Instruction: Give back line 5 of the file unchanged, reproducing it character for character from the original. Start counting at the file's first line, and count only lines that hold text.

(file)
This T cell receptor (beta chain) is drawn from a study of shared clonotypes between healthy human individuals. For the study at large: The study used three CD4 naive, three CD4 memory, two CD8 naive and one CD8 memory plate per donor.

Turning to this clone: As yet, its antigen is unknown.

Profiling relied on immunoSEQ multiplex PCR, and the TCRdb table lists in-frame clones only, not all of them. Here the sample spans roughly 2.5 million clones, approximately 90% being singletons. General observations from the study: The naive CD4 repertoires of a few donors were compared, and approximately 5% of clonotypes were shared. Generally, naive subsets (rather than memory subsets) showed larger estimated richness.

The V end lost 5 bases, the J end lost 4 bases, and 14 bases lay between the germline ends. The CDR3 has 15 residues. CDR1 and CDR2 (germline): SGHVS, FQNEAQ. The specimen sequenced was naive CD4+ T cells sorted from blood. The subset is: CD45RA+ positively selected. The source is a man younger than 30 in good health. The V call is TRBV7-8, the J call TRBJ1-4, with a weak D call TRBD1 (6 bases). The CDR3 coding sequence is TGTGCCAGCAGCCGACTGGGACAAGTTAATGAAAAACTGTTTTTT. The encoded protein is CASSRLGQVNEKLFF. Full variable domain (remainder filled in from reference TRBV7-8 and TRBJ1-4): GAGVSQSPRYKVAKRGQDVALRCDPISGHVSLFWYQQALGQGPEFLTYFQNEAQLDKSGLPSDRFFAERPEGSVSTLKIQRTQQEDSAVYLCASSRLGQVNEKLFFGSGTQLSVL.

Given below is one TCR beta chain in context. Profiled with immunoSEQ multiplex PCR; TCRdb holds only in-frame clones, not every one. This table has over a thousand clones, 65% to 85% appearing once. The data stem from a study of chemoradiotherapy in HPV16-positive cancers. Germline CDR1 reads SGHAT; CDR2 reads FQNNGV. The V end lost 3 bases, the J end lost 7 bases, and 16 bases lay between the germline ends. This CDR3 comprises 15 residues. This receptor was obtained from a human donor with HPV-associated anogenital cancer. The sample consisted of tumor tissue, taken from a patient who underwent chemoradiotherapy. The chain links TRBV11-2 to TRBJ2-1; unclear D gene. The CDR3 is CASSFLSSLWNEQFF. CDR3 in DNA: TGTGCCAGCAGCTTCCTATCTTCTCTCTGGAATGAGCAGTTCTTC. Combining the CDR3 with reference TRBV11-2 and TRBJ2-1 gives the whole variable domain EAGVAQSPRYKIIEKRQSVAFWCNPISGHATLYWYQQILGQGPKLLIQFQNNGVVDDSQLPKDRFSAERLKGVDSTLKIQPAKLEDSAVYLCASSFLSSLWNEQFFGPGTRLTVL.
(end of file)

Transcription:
Given below is one TCR beta chain in context. Profiled with immunoSEQ multiplex PCR; TCRdb holds only in-frame clones, not every one. This table has over a thousand clones, 65% to 85% appearing once. The data stem from a study of chemoradiotherapy in HPV16-positive cancers. Germline CDR1 reads SGHAT; CDR2 reads FQNNGV. The V end lost 3 bases, the J end lost 7 bases, and 16 bases lay between the germline ends. This CDR3 comprises 15 residues. This receptor was obtained from a human donor with HPV-associated anogenital cancer. The sample consisted of tumor tissue, taken from a patient who underwent chemoradiotherapy. The chain links TRBV11-2 to TRBJ2-1; unclear D gene. The CDR3 is CASSFLSSLWNEQFF. CDR3 in DNA: TGTGCCAGCAGCTTCCTATCTTCTCTCTGGAATGAGCAGTTCTTC. Combining the CDR3 with reference TRBV11-2 and TRBJ2-1 gives the whole variable domain EAGVAQSPRYKIIEKRQSVAFWCNPISGHATLYWYQQILGQGPKLLIQFQNNGVVDDSQLPKDRFSAERLKGVDSTLKIQPAKLEDSAVYLCASSFLSSLWNEQFFGPGTRLTVL.